[swift-users] Compiler refuses non-escaping closure calls in nested function

Ole Begemann ole at oleb.net
Mon Oct 10 05:52:03 CDT 2016

> The line "let result = closure(n)" is refused by the compiler with the
> error message "declaration over non closing parameter may allow it to
> escape".
> First off, while I know what an escaping or a non-escaping closure is, I
> find this error message utterly impossible to understand. To begin with,
> the sentence "non closing parameter" is meaningless to me.

The error message I'm seeing in Xcode 8.0 is "Declaration closing over 
*non-escaping* parameter 'closure' may allow it to escape", so I don't 
know where you're seeing the "non closing parameter". And "non-escaping 
parameter" does make a lot more sense, I think.

> In any case, my main function is passed a non-escaping closure. I want
> to call it from inside it, the compiler is ok with. I want also to call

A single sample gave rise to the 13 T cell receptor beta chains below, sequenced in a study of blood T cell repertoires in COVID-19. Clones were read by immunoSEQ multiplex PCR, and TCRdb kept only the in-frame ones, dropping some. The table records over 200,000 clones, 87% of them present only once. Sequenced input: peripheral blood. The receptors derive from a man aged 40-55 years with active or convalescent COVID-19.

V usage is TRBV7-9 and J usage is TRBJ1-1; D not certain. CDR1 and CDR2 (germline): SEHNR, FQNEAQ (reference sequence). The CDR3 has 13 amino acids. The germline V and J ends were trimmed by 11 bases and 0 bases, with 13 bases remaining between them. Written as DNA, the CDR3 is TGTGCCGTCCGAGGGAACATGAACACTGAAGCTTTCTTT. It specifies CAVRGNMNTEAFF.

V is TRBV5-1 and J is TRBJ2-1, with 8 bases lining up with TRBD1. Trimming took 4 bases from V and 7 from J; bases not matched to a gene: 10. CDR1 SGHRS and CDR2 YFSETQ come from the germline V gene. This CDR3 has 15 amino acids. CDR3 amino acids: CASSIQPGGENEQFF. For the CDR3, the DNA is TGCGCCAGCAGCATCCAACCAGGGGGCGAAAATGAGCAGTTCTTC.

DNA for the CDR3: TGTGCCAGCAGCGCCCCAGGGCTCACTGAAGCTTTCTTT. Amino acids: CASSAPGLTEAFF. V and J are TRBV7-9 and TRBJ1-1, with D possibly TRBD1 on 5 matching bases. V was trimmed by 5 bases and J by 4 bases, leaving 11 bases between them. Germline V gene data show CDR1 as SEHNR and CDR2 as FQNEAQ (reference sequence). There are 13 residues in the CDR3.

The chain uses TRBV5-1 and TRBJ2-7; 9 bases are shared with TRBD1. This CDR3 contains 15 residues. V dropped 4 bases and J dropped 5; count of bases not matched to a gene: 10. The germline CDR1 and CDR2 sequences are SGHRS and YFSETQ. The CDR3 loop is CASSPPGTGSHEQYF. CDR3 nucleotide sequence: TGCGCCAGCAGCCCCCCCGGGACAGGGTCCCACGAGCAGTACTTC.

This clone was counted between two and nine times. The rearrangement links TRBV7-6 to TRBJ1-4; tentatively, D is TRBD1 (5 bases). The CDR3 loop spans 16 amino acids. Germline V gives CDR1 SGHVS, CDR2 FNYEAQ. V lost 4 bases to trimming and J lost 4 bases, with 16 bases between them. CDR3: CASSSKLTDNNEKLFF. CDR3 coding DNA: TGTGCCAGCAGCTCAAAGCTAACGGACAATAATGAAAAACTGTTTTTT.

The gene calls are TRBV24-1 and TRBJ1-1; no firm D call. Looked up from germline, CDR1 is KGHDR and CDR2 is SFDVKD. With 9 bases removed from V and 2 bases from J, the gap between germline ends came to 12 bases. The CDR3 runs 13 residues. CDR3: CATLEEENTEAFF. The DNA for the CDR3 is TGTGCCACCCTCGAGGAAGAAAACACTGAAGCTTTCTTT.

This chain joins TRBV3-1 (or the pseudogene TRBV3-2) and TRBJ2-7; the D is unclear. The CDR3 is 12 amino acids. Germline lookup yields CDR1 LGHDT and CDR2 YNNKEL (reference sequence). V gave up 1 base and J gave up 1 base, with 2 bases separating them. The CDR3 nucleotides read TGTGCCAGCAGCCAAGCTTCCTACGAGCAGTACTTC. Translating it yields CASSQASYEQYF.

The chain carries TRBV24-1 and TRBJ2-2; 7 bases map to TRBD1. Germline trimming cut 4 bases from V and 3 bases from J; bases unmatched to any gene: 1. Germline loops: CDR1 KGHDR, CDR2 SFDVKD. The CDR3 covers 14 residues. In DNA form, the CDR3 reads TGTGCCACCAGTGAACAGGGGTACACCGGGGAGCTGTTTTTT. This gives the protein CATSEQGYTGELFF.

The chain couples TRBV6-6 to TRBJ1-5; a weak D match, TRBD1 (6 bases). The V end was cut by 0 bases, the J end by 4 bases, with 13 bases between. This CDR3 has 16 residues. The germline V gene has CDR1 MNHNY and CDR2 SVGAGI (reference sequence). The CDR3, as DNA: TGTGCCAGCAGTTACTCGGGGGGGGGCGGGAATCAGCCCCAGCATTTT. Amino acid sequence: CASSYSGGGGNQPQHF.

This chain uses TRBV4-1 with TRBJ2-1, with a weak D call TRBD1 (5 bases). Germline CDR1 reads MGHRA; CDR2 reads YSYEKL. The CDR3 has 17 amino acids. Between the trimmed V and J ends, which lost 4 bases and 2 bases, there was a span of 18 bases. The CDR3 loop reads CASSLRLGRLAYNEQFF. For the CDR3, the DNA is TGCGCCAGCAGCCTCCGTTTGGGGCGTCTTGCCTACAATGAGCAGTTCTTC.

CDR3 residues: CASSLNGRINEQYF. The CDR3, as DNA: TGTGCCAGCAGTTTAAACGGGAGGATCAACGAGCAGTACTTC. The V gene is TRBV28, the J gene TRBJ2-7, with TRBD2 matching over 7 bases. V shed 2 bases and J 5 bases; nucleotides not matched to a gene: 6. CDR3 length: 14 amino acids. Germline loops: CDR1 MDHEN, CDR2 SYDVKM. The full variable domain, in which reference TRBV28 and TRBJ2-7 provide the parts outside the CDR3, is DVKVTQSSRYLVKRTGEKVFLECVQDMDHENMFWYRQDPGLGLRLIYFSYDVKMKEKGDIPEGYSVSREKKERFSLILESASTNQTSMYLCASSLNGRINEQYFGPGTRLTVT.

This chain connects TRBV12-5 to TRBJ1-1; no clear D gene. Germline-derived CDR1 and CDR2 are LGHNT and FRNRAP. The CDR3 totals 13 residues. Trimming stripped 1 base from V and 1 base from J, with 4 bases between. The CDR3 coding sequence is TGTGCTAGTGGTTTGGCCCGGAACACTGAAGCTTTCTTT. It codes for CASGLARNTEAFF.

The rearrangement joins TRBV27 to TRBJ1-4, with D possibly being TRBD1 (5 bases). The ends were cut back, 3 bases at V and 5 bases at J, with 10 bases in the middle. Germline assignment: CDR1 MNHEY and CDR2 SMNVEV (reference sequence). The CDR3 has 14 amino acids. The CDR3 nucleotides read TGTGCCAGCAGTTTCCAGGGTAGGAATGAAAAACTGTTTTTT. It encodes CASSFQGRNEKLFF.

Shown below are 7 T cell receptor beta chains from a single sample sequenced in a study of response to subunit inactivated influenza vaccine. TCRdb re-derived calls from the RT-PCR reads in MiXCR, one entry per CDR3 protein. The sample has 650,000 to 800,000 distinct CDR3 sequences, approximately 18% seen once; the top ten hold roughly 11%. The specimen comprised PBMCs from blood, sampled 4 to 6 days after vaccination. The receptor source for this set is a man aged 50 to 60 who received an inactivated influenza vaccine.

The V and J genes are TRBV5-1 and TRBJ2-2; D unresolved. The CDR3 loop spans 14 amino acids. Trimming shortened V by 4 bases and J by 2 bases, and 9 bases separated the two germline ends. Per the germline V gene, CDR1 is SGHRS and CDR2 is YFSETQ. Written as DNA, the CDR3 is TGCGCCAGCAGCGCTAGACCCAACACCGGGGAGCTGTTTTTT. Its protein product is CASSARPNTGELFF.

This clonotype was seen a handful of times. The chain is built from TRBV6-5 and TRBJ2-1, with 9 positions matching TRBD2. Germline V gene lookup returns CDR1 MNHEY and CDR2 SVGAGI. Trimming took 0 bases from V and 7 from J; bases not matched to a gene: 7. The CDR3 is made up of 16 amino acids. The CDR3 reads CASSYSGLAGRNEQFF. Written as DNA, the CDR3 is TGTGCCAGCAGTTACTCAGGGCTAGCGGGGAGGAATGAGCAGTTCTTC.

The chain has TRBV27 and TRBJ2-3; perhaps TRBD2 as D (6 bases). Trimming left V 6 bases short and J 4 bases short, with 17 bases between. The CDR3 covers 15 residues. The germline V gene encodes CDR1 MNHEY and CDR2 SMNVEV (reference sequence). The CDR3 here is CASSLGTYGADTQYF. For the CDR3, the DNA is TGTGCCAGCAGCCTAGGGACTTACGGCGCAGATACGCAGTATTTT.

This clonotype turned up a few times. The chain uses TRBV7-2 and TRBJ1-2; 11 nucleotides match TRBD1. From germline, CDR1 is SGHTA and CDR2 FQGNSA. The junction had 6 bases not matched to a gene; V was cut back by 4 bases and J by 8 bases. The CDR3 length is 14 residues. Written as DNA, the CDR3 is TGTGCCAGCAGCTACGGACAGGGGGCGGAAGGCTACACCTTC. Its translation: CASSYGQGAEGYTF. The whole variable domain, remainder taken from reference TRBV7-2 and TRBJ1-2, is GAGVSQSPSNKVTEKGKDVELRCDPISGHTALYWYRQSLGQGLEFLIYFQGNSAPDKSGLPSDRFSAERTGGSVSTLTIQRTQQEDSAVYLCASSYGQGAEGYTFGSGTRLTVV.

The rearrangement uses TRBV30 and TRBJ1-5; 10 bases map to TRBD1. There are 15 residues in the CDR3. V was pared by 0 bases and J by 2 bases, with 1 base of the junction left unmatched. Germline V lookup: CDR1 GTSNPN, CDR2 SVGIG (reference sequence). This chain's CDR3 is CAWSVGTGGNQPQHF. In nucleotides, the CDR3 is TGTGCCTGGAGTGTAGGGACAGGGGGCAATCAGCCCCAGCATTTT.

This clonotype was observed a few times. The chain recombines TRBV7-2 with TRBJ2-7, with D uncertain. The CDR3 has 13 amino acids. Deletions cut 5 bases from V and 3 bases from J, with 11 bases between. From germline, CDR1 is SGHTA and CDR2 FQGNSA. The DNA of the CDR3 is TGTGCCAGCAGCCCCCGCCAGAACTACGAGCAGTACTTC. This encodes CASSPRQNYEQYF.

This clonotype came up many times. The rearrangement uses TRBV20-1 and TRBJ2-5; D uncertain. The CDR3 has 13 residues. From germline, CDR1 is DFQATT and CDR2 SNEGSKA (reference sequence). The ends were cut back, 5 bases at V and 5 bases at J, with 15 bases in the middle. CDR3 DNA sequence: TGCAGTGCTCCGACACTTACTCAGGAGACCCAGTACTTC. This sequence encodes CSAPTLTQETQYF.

> it from a nested function, but the compiler disagrees.
> I believe the compiler should not complain here. Did I miss anything?

I think the error message is actually quite good, given that the 
compiler apparently is taking some shortcuts to prove that a parameter 
doesn't escape.

By declaring a function that closes over the non-escaping parameter, 
you're creating a situation that *may* allow the non-escaping closure to 
escape, i.e. the compiler can't guarantee anymore that it won't escape. 
For example, you could do assign the `closureDoubled` function to a 
variable that's outside the scope of `mainFunction`:

     // Variable outside the scope of mainFunction
     var f: (Int) -> (Int) = { $0 }

     func mainFunction(closure: (Int) -> Int) -> Int {

         func closureDoubled(_ n: Int) -> Int {
             let result = closure(n)
             return 2*result

         // closure would escape here
         f = closureDoubled

     mainFunction { $0 }

If this were allowed, `closure` would be able to escape. I think this 
possibility explains the error message.

Now the compiler *could* of course check for this and I think you're 
right in arguing that it *should* ideally perform more sophisticated 
checks, but since it currently seems to be taking some shortcuts in 
guaranteeing that a parameter doesn't escape, it has to disallow 
anything it can't verify as correct.


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